The Boeing 737 Max grounding is an evolving and multifaceted story. This makes it extremely hard to predict how it will be resolved, and the extent to which Boeing, its customers and the supply chain will be affected.
But the short-term outlook is certainly difficult.
The storm that broke on social media immediately after the Ethiopian tragedy on 10 March has created a crisis-management challenge for the public relations teams from Boeing and the airlines the like of which is unprecedented in modern times.
"We have the fundamentals of the 'rolling unravelling' of a strong Boeing brand," is how Ascend by Cirium chief economist Peter Morris characterises the situation. And that "unravelling" extends far and wide. In the weeks following the accident, long-established industry names have begun to resemble a house of cards.
Not only does it seem to be open season to take pot shots at Boeing amid accusations of "corporate greed" winning out over safety and honesty, but the spotlight has also swung on to the reputation of the US certification authority.
The great marketing job that Boeing has done promoting its fourth-generation 737 family around the catchy "MAX" designation has created a strong brand awareness that may prove one of the hardest challenges to tackle. And it will also need to rebuild faith in its safety culture, just as the Federal Aviation Administration does.
In situations like this, it is often helpful to look to the past for answers. But the Max suspension is unlike any of the other high-profile groundings in modern times – and of course takes place in the glare of intense social-media scrutiny.
It's difficult to judge just how damaging the grounding of the McDonnell Douglas DC-10 was to its reputation following the 1979 crash of an American Airlines aircraft. The FAA suspended the DC-10's type certificate after the crash, which followed an in-flight engine separation after a pylon failed. Ultimately, the fault was found to be with maintenance procedures, rather than the DC-10's design, and flying quickly resumed following inspections.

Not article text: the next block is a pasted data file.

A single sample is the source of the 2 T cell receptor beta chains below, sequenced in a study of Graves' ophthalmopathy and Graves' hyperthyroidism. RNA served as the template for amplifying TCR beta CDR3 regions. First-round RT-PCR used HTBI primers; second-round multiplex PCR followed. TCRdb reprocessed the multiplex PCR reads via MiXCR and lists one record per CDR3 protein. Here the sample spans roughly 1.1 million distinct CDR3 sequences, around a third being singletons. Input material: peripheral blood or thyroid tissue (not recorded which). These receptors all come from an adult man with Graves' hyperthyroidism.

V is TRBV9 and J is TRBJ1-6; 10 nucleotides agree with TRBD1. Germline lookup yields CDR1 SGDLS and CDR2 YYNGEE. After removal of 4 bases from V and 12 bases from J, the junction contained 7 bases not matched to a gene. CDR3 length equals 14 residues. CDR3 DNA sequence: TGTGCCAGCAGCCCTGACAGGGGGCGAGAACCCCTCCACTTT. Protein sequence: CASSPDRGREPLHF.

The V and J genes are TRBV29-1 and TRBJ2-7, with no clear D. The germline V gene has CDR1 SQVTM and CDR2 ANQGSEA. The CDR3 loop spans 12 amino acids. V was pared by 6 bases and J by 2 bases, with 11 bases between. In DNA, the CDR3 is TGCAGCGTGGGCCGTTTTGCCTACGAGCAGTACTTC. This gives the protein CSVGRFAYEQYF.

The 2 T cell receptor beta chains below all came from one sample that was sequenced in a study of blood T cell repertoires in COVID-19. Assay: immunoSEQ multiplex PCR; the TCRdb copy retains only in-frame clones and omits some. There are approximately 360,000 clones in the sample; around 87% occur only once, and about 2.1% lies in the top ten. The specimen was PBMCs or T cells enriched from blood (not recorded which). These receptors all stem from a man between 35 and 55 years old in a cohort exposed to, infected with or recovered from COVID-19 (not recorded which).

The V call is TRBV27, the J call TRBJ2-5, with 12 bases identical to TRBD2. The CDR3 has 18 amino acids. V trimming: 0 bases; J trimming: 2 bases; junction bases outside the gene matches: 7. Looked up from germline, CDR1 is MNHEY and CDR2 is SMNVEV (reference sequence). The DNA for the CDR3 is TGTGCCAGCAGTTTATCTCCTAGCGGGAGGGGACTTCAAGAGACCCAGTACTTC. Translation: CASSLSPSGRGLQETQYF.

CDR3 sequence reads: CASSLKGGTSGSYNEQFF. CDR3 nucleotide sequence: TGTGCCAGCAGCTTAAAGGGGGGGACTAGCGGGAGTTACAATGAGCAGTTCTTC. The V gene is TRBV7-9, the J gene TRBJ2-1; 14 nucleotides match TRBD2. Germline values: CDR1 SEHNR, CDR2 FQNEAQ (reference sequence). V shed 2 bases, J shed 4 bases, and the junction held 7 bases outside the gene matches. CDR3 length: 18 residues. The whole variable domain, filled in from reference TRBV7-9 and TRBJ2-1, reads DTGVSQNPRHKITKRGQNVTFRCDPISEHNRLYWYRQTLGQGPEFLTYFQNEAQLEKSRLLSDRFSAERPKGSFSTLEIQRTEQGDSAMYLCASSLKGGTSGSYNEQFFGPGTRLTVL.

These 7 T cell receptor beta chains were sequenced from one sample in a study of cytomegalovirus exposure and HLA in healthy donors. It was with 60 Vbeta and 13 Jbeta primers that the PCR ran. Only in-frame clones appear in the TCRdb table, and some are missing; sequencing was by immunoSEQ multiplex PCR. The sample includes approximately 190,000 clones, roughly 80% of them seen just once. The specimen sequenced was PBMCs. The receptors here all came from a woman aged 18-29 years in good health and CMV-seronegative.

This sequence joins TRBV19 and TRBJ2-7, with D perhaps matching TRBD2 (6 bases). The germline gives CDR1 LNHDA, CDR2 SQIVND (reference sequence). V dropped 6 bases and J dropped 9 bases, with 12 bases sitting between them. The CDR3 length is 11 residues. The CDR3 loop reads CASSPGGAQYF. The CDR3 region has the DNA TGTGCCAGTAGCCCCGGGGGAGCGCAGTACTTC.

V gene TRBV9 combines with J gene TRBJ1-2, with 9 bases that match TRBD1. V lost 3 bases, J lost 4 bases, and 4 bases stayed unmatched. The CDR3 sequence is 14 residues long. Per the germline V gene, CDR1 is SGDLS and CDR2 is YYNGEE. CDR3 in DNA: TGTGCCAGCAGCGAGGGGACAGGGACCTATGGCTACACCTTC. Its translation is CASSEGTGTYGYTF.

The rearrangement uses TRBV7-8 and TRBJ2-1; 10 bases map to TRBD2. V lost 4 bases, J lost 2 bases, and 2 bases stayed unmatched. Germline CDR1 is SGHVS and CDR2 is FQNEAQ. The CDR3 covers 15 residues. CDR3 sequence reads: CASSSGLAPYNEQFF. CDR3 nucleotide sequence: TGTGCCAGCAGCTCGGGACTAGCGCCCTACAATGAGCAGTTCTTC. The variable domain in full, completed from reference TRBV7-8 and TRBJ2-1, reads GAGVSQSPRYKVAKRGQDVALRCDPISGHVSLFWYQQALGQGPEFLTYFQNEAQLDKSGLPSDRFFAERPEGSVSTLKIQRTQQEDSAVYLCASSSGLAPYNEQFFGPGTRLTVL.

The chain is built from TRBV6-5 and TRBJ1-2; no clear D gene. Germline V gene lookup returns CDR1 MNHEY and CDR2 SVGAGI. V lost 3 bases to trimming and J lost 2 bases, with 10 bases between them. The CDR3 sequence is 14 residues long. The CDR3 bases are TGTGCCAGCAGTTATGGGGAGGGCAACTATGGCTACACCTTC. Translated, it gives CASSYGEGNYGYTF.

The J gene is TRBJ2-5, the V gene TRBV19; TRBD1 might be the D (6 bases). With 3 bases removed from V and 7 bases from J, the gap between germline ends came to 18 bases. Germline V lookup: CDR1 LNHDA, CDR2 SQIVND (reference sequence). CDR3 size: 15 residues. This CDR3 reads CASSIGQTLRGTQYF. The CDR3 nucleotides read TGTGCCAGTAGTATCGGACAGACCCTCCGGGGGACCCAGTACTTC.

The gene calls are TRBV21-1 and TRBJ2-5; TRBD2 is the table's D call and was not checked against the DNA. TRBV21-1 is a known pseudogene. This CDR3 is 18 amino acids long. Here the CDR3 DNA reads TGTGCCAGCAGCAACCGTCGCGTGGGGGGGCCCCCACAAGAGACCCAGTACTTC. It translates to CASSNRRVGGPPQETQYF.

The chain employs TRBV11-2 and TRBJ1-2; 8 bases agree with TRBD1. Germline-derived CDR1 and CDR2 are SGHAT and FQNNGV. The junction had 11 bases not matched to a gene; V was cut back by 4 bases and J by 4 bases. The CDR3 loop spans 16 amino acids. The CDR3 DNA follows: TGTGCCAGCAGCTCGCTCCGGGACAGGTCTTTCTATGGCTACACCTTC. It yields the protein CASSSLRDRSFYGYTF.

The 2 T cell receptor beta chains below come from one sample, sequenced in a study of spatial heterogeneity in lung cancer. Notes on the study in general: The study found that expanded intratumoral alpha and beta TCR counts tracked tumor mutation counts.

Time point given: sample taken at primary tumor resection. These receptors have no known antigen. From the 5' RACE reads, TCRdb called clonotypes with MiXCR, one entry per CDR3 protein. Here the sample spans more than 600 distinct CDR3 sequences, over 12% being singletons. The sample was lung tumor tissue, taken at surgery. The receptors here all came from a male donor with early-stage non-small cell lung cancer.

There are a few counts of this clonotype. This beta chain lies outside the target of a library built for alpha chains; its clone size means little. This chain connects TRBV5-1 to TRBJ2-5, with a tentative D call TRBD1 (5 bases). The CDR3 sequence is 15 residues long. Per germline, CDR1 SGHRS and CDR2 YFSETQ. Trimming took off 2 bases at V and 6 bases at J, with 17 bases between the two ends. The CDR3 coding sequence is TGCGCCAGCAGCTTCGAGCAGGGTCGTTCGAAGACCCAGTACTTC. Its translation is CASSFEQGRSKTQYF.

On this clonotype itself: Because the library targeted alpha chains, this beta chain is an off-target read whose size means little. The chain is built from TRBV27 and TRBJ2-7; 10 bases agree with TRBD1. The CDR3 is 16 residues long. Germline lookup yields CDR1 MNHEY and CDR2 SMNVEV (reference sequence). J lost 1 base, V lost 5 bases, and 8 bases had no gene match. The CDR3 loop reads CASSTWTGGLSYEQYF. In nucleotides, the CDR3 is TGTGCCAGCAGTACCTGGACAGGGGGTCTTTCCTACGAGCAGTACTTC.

But the American crash had occurred amid a series of high-profile fatal accidents, and the DC-10 began to gain a reputation among the flying public – unaided by social media – of being a jinxed aircraft. Its image suffered accordingly.
The DC-10, of course, lived on in the form of the MD-11 – but McDonnell Douglas was conveniently able to rebrand the new variant from "DC" as the first post-merger civil product.
Renaming of the Max has today been advocated by US president and social-media influencer Donald Trump. "If I were Boeing, I would FIX the Boeing 737 MAX, add some additional great features, & REBRAND the plane with a new name," he tweeted. "No product has suffered like this one."
Boeing has a firm backlog of 4,600 Max orders and any impact the grounding has on this – and future additions – will be determined by its response to the investigations, both in words and deeds.
The smart money says that sense will prevail and that sooner rather than later the 737 Max will be flying again, allowing the delicate Airbus/Boeing ecosystem to be restored. Given that the industry had expected to produce 1,300 single-aisles in 2019, alternative scenarios make worrisome reading.
A 1979 Flight International opinion piece around the DC-10 grounding stated the simple decision-making process needed to return the aircraft to flight. Paraphrasing that article, which was titled "Inspecting the inspectors", it could equally apply to the 737 Max: "The decision rests on affirmative answers to two questions: is the cause of the accidents understood to the satisfaction of the most qualified experts? And do all proposed new procedures satisfy the same experts?"
The article went on to say that DC-10 engine mountings will "surely be the safest flying" after the scrutiny of the investigation. The same of course must be true for 737 Max systems and training.
But that is probably the easier challenge. A harder one will be convincing the world.